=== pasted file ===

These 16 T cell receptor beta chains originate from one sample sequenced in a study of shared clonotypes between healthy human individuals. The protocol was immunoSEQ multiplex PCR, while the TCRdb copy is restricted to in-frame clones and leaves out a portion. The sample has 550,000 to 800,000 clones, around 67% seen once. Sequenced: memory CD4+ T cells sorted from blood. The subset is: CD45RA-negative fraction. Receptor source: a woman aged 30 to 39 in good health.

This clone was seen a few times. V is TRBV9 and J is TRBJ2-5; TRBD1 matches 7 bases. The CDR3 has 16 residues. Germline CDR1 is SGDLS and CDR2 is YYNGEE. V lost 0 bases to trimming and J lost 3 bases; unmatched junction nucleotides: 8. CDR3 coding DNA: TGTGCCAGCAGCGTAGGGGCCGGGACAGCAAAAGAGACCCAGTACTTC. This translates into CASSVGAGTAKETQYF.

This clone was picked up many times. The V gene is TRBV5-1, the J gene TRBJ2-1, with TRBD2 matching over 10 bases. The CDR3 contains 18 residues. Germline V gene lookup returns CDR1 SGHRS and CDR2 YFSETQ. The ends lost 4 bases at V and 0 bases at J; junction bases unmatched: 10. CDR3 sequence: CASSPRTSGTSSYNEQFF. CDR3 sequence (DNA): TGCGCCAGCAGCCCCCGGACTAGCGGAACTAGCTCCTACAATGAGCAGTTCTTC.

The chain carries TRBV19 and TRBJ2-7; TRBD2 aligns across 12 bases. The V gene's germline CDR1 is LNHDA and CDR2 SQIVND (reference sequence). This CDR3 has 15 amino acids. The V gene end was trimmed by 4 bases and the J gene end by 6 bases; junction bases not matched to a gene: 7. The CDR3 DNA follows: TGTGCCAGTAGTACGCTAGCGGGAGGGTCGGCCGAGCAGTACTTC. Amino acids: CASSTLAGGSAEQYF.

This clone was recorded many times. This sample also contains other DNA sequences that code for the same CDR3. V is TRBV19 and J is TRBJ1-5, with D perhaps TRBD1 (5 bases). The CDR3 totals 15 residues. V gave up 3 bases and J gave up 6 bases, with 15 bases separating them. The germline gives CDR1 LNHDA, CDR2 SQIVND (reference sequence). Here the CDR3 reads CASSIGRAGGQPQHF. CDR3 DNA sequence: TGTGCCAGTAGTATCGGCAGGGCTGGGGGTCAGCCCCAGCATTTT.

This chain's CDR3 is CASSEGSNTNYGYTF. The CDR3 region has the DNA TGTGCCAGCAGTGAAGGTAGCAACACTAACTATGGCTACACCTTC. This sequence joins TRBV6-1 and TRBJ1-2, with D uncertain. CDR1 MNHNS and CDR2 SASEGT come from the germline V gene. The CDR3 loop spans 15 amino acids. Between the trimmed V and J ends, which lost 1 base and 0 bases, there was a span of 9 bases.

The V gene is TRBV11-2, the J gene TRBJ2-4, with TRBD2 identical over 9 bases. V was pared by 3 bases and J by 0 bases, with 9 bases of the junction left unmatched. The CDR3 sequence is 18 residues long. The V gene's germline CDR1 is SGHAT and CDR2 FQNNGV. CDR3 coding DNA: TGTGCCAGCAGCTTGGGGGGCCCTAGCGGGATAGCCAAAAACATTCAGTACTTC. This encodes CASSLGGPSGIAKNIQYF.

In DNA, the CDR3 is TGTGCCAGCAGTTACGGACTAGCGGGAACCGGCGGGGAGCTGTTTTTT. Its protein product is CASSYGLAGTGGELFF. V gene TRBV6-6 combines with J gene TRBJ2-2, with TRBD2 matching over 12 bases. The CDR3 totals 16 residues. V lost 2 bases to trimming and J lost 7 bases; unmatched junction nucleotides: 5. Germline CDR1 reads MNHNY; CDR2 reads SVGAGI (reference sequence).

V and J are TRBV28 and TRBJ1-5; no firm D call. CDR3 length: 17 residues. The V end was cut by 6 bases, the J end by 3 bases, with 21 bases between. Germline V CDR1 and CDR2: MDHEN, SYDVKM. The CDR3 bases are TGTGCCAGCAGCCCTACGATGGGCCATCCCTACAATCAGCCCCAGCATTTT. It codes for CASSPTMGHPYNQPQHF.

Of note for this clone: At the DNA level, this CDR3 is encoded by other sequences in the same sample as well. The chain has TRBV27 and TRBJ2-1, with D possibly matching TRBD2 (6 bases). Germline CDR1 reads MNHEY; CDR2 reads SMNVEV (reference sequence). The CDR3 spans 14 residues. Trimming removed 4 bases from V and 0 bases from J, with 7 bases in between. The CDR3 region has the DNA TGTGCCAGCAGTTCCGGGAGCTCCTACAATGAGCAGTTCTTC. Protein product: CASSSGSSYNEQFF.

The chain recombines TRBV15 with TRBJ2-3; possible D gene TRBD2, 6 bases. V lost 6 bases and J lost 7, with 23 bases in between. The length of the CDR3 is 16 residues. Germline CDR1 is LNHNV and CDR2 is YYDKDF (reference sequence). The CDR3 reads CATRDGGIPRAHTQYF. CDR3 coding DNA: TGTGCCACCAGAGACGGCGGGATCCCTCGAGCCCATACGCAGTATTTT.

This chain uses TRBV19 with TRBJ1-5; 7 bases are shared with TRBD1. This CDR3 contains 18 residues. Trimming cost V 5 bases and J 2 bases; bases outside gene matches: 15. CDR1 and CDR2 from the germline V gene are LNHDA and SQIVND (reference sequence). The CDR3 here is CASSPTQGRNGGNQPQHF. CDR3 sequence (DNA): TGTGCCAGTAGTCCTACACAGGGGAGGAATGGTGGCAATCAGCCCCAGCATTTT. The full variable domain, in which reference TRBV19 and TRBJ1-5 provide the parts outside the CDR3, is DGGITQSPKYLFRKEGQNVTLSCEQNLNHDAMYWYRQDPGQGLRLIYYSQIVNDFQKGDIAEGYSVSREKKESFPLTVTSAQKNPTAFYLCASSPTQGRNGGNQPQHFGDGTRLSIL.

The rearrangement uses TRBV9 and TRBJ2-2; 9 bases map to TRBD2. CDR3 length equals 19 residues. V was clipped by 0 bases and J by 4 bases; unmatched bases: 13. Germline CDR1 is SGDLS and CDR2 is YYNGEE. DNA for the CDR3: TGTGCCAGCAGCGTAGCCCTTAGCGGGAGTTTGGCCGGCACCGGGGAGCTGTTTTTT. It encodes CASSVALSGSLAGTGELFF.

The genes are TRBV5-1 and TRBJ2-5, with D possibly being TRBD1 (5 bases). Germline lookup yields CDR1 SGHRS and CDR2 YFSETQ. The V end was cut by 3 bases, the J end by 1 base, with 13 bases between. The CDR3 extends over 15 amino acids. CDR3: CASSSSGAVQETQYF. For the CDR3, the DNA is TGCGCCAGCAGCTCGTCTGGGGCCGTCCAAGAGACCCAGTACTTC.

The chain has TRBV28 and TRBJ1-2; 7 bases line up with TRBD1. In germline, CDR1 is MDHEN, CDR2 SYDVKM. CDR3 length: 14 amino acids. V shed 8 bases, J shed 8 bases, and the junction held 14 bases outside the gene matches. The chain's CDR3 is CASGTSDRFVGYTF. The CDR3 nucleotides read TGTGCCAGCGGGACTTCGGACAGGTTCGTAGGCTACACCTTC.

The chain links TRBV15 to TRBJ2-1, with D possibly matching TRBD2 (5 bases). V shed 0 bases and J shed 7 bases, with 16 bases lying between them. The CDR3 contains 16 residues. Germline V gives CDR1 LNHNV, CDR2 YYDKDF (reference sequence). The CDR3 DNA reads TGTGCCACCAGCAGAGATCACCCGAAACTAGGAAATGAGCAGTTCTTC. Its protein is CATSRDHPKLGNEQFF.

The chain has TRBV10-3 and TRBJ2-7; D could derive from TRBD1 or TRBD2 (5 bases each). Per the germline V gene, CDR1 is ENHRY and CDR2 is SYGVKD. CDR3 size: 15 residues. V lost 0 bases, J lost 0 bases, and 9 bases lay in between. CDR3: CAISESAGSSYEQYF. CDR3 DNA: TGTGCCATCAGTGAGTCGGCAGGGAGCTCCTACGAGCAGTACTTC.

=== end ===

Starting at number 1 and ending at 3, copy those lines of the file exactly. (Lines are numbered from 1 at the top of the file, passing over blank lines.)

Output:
These 16 T cell receptor beta chains originate from one sample sequenced in a study of shared clonotypes between healthy human individuals. The protocol was immunoSEQ multiplex PCR, while the TCRdb copy is restricted to in-frame clones and leaves out a portion. The sample has 550,000 to 800,000 clones, around 67% seen once. Sequenced: memory CD4+ T cells sorted from blood. The subset is: CD45RA-negative fraction. Receptor source: a woman aged 30 to 39 in good health.

This clone was seen a few times. V is TRBV9 and J is TRBJ2-5; TRBD1 matches 7 bases. The CDR3 has 16 residues. Germline CDR1 is SGDLS and CDR2 is YYNGEE. V lost 0 bases to trimming and J lost 3 bases; unmatched junction nucleotides: 8. CDR3 coding DNA: TGTGCCAGCAGCGTAGGGGCCGGGACAGCAAAAGAGACCCAGTACTTC. This translates into CASSVGAGTAKETQYF.

This clone was picked up many times. The V gene is TRBV5-1, the J gene TRBJ2-1, with TRBD2 matching over 10 bases. The CDR3 contains 18 residues. Germline V gene lookup returns CDR1 SGHRS and CDR2 YFSETQ. The ends lost 4 bases at V and 0 bases at J; junction bases unmatched: 10. CDR3 sequence: CASSPRTSGTSSYNEQFF. CDR3 sequence (DNA): TGCGCCAGCAGCCCCCGGACTAGCGGAACTAGCTCCTACAATGAGCAGTTCTTC.